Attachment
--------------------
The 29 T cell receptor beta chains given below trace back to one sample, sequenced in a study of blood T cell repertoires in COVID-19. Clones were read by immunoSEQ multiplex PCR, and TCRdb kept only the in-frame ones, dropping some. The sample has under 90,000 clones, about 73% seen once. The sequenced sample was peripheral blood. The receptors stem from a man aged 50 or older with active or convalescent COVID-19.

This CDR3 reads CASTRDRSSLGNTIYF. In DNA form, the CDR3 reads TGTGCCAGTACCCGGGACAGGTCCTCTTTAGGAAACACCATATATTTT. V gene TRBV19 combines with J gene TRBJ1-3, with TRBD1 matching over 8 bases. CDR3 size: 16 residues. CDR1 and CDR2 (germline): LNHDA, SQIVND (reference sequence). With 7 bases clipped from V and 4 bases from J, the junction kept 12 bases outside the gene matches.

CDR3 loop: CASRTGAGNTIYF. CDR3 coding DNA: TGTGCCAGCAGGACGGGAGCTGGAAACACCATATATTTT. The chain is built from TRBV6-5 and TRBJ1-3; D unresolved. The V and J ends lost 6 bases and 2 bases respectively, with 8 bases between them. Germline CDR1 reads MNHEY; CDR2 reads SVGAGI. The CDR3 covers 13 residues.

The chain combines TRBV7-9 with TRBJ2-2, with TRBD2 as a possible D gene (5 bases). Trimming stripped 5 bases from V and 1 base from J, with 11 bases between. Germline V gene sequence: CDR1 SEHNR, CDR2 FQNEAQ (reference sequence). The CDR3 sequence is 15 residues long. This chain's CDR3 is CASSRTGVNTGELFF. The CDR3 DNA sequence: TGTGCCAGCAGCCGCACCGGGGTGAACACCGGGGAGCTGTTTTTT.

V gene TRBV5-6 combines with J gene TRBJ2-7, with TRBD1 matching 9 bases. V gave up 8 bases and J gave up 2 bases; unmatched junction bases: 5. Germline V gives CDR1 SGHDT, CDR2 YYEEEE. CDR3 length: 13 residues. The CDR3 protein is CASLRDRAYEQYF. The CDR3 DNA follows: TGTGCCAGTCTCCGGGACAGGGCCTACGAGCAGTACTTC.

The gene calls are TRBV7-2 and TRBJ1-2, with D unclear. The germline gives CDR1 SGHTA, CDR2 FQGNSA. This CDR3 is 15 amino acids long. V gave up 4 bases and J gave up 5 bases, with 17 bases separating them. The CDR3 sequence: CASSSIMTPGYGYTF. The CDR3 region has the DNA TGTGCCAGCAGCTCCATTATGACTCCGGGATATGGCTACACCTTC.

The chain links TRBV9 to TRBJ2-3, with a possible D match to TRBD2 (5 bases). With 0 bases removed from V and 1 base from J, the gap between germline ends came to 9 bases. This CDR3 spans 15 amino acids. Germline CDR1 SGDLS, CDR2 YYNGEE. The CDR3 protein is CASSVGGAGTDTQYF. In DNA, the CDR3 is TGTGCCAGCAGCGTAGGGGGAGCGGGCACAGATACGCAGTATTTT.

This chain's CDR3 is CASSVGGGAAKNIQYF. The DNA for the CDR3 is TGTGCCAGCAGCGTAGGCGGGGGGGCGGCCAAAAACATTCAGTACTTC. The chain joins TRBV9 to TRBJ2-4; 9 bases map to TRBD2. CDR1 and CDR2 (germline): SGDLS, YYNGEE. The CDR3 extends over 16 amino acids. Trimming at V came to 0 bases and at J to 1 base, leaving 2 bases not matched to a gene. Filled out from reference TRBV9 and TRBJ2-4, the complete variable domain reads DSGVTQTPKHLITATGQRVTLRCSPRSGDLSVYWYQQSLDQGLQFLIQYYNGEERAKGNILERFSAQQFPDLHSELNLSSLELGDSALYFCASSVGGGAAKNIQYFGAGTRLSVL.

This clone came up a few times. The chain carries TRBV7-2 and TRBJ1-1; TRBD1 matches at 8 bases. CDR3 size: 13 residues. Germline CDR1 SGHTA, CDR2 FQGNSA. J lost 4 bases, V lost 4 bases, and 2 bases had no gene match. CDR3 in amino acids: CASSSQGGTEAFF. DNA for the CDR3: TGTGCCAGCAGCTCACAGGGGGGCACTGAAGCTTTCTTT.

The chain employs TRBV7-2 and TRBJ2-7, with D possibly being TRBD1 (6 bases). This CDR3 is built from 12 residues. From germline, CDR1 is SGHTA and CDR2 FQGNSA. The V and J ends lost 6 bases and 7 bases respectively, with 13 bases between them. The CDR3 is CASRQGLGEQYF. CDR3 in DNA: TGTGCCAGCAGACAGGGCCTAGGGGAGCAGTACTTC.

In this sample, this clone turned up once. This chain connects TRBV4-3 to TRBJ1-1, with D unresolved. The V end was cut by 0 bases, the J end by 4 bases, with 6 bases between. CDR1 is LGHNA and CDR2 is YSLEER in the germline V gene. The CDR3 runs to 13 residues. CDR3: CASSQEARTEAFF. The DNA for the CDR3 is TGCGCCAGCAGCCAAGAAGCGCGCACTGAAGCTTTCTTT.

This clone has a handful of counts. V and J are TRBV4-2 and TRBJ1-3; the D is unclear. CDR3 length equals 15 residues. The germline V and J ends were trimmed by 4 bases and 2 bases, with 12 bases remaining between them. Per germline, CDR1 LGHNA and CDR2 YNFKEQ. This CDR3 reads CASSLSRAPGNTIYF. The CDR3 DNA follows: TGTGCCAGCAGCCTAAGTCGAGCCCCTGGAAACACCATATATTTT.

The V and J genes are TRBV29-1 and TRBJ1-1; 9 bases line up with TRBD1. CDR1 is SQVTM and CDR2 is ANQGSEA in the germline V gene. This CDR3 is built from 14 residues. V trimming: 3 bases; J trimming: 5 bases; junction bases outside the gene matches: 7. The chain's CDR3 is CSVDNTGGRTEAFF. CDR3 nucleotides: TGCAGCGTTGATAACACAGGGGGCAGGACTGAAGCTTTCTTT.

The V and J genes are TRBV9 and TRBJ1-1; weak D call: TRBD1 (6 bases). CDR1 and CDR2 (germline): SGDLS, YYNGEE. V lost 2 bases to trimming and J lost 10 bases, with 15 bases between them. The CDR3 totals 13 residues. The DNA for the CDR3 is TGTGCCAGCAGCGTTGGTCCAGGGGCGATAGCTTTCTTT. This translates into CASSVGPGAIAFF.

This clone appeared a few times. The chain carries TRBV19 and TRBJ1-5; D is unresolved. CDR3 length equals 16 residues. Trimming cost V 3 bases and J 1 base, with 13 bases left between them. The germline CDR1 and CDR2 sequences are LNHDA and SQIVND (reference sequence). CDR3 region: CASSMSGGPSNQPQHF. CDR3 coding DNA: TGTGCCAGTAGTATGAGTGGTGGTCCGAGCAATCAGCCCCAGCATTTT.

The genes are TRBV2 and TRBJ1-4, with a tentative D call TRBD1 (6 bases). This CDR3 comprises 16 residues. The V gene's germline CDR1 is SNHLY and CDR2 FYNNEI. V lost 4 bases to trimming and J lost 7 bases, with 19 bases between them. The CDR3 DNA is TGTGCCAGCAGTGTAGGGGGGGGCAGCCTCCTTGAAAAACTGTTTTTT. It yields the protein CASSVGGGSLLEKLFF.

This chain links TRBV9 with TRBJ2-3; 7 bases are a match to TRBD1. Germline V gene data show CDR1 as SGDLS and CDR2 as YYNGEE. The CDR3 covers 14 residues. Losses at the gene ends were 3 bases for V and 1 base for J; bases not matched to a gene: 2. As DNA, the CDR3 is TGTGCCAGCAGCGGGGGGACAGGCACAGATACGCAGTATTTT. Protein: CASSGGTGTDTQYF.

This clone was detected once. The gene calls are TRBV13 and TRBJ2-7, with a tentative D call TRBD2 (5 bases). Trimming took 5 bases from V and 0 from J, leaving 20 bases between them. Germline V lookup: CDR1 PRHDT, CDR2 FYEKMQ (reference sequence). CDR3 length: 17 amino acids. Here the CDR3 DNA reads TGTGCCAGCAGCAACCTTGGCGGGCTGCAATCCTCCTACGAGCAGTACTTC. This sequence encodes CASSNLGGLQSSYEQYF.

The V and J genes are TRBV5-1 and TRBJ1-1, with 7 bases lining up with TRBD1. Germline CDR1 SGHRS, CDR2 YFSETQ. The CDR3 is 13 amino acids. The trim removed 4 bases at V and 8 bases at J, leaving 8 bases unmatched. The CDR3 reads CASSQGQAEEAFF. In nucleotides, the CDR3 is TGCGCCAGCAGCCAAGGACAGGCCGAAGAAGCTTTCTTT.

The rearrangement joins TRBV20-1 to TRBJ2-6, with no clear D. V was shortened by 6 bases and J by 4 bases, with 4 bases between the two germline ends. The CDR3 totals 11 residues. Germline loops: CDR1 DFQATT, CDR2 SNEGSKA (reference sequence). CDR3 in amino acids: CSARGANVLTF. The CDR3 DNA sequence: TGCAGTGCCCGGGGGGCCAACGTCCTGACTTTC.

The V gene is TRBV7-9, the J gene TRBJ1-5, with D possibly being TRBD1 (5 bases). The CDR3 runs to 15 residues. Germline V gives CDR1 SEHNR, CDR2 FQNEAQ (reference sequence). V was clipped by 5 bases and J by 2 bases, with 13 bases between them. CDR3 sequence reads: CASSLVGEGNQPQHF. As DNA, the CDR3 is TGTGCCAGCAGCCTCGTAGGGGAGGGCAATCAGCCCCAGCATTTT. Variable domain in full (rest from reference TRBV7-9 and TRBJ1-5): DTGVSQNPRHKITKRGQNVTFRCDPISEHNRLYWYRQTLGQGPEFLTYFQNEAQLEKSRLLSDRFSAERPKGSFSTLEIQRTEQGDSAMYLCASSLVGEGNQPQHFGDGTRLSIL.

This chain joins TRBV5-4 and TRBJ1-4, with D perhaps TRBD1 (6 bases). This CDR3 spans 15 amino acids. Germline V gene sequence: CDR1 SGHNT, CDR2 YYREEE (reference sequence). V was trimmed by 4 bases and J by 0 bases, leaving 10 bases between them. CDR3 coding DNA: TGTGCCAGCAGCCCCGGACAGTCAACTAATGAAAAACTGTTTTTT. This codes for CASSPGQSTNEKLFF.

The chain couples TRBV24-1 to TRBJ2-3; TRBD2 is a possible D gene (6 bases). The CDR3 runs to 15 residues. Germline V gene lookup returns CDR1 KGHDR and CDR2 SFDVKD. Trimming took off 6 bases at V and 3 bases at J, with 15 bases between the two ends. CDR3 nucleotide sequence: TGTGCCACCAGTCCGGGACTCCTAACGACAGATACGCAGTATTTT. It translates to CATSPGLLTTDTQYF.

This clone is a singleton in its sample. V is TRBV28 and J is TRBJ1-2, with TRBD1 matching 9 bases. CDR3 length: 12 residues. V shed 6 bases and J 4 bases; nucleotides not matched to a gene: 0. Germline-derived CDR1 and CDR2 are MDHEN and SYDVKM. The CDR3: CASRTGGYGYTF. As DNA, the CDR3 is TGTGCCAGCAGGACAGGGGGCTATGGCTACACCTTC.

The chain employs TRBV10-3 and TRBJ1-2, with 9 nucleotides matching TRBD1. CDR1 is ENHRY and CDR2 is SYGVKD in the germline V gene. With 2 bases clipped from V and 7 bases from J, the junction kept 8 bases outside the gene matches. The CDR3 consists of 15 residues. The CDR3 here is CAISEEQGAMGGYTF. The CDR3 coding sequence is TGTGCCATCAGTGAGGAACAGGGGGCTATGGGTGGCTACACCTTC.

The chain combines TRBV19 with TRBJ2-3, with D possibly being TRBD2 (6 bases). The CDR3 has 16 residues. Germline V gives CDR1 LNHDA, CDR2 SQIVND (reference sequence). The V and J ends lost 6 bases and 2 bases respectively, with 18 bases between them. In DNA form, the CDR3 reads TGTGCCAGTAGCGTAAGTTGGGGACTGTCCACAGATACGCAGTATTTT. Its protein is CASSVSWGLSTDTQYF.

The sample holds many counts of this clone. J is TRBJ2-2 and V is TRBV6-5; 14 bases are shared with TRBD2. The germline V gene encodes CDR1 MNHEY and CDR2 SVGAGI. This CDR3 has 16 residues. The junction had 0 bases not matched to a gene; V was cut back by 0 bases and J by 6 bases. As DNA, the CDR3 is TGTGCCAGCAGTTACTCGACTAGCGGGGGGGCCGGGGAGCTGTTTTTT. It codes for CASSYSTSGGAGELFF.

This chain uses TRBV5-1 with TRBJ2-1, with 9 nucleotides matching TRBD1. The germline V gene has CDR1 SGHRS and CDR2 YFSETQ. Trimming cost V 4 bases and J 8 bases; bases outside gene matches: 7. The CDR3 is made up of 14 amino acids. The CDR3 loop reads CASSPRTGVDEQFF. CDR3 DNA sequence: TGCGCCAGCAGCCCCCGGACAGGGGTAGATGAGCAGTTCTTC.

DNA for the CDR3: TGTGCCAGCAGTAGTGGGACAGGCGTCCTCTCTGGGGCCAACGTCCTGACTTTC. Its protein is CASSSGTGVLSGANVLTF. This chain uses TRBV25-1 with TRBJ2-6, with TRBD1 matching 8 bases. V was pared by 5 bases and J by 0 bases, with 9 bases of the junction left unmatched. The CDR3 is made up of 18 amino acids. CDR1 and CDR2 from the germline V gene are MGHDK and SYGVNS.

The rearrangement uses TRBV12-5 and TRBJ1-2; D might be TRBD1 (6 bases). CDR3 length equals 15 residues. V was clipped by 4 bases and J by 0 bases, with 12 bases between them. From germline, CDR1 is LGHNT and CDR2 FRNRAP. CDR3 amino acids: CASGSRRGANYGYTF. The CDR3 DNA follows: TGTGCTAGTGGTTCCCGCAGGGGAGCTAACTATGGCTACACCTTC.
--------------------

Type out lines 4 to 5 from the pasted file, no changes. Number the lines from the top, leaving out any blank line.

The chain combines TRBV7-9 with TRBJ2-2, with TRBD2 as a possible D gene (5 bases). Trimming stripped 5 bases from V and 1 base from J, with 11 bases between. Germline V gene sequence: CDR1 SEHNR, CDR2 FQNEAQ (reference sequence). The CDR3 sequence is 15 residues long. This chain's CDR3 is CASSRTGVNTGELFF. The CDR3 DNA sequence: TGTGCCAGCAGCCGCACCGGGGTGAACACCGGGGAGCTGTTTTTT.

V gene TRBV5-6 combines with J gene TRBJ2-7, with TRBD1 matching 9 bases. V gave up 8 bases and J gave up 2 bases; unmatched junction bases: 5. Germline V gives CDR1 SGHDT, CDR2 YYEEEE. CDR3 length: 13 residues. The CDR3 protein is CASLRDRAYEQYF. The CDR3 DNA follows: TGTGCCAGTCTCCGGGACAGGGCCTACGAGCAGTACTTC.